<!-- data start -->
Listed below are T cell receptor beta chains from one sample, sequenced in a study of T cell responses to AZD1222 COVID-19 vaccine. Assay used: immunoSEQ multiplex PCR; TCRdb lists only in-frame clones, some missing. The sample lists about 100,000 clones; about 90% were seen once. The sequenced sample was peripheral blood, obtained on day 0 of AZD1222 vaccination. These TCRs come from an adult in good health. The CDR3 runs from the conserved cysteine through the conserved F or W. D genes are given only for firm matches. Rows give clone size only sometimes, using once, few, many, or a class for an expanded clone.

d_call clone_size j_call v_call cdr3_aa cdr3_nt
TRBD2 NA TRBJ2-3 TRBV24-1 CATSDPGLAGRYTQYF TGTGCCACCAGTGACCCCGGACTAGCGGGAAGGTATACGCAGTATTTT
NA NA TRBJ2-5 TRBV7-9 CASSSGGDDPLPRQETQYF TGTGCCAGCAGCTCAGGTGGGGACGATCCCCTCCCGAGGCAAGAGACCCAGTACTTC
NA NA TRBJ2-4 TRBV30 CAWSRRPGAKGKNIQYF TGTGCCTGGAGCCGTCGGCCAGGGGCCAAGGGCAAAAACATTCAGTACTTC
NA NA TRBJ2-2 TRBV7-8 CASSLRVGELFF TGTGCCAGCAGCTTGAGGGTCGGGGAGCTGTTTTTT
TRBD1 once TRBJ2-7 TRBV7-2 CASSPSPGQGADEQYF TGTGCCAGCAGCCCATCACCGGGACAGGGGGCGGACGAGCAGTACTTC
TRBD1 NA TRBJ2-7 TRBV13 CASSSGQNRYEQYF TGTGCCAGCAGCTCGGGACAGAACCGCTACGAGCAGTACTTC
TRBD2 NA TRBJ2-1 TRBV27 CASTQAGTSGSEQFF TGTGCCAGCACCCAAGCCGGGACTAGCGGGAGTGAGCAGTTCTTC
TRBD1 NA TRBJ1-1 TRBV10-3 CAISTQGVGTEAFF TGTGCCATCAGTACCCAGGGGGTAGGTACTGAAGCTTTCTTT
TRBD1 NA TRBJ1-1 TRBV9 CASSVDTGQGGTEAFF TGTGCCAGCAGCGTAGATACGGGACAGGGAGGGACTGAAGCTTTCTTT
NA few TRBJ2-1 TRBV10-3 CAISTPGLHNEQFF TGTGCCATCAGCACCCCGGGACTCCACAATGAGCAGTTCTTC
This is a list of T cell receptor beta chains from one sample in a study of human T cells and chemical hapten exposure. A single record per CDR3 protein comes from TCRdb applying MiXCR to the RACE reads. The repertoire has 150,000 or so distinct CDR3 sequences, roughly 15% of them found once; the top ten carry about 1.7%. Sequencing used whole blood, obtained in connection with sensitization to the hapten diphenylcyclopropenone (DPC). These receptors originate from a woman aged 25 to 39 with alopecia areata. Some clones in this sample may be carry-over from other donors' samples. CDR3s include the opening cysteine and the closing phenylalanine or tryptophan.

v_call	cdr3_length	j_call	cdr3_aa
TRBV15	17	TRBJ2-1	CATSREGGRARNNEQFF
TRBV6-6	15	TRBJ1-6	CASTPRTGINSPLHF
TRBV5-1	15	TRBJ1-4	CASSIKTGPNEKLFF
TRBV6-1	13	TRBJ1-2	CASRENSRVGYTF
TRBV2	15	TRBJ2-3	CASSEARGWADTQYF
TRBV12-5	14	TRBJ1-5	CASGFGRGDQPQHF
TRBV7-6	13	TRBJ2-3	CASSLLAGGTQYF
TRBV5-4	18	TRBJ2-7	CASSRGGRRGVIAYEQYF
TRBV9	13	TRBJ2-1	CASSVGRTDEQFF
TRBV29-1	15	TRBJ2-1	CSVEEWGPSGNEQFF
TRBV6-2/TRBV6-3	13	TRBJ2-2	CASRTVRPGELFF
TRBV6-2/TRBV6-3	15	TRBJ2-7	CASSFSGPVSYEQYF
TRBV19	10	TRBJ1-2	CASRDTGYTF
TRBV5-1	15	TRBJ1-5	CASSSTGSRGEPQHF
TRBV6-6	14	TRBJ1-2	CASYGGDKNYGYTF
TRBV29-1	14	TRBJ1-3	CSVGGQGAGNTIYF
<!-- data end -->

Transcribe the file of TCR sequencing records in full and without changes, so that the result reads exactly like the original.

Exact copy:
Listed below are T cell receptor beta chains from one sample, sequenced in a study of T cell responses to AZD1222 COVID-19 vaccine. Assay used: immunoSEQ multiplex PCR; TCRdb lists only in-frame clones, some missing. The sample lists about 100,000 clones; about 90% were seen once. The sequenced sample was peripheral blood, obtained on day 0 of AZD1222 vaccination. These TCRs come from an adult in good health. The CDR3 runs from the conserved cysteine through the conserved F or W. D genes are given only for firm matches. Rows give clone size only sometimes, using once, few, many, or a class for an expanded clone.

d_call clone_size j_call v_call cdr3_aa cdr3_nt
TRBD2 NA TRBJ2-3 TRBV24-1 CATSDPGLAGRYTQYF TGTGCCACCAGTGACCCCGGACTAGCGGGAAGGTATACGCAGTATTTT
NA NA TRBJ2-5 TRBV7-9 CASSSGGDDPLPRQETQYF TGTGCCAGCAGCTCAGGTGGGGACGATCCCCTCCCGAGGCAAGAGACCCAGTACTTC
NA NA TRBJ2-4 TRBV30 CAWSRRPGAKGKNIQYF TGTGCCTGGAGCCGTCGGCCAGGGGCCAAGGGCAAAAACATTCAGTACTTC
NA NA TRBJ2-2 TRBV7-8 CASSLRVGELFF TGTGCCAGCAGCTTGAGGGTCGGGGAGCTGTTTTTT
TRBD1 once TRBJ2-7 TRBV7-2 CASSPSPGQGADEQYF TGTGCCAGCAGCCCATCACCGGGACAGGGGGCGGACGAGCAGTACTTC
TRBD1 NA TRBJ2-7 TRBV13 CASSSGQNRYEQYF TGTGCCAGCAGCTCGGGACAGAACCGCTACGAGCAGTACTTC
TRBD2 NA TRBJ2-1 TRBV27 CASTQAGTSGSEQFF TGTGCCAGCACCCAAGCCGGGACTAGCGGGAGTGAGCAGTTCTTC
TRBD1 NA TRBJ1-1 TRBV10-3 CAISTQGVGTEAFF TGTGCCATCAGTACCCAGGGGGTAGGTACTGAAGCTTTCTTT
TRBD1 NA TRBJ1-1 TRBV9 CASSVDTGQGGTEAFF TGTGCCAGCAGCGTAGATACGGGACAGGGAGGGACTGAAGCTTTCTTT
NA few TRBJ2-1 TRBV10-3 CAISTPGLHNEQFF TGTGCCATCAGCACCCCGGGACTCCACAATGAGCAGTTCTTC
This is a list of T cell receptor beta chains from one sample in a study of human T cells and chemical hapten exposure. A single record per CDR3 protein comes from TCRdb applying MiXCR to the RACE reads. The repertoire has 150,000 or so distinct CDR3 sequences, roughly 15% of them found once; the top ten carry about 1.7%. Sequencing used whole blood, obtained in connection with sensitization to the hapten diphenylcyclopropenone (DPC). These receptors originate from a woman aged 25 to 39 with alopecia areata. Some clones in this sample may be carry-over from other donors' samples. CDR3s include the opening cysteine and the closing phenylalanine or tryptophan.

v_call	cdr3_length	j_call	cdr3_aa
TRBV15	17	TRBJ2-1	CATSREGGRARNNEQFF
TRBV6-6	15	TRBJ1-6	CASTPRTGINSPLHF
TRBV5-1	15	TRBJ1-4	CASSIKTGPNEKLFF
TRBV6-1	13	TRBJ1-2	CASRENSRVGYTF
TRBV2	15	TRBJ2-3	CASSEARGWADTQYF
TRBV12-5	14	TRBJ1-5	CASGFGRGDQPQHF
TRBV7-6	13	TRBJ2-3	CASSLLAGGTQYF
TRBV5-4	18	TRBJ2-7	CASSRGGRRGVIAYEQYF
TRBV9	13	TRBJ2-1	CASSVGRTDEQFF
TRBV29-1	15	TRBJ2-1	CSVEEWGPSGNEQFF
TRBV6-2/TRBV6-3	13	TRBJ2-2	CASRTVRPGELFF
TRBV6-2/TRBV6-3	15	TRBJ2-7	CASSFSGPVSYEQYF
TRBV19	10	TRBJ1-2	CASRDTGYTF
TRBV5-1	15	TRBJ1-5	CASSSTGSRGEPQHF
TRBV6-6	14	TRBJ1-2	CASYGGDKNYGYTF
TRBV29-1	14	TRBJ1-3	CSVGGQGAGNTIYF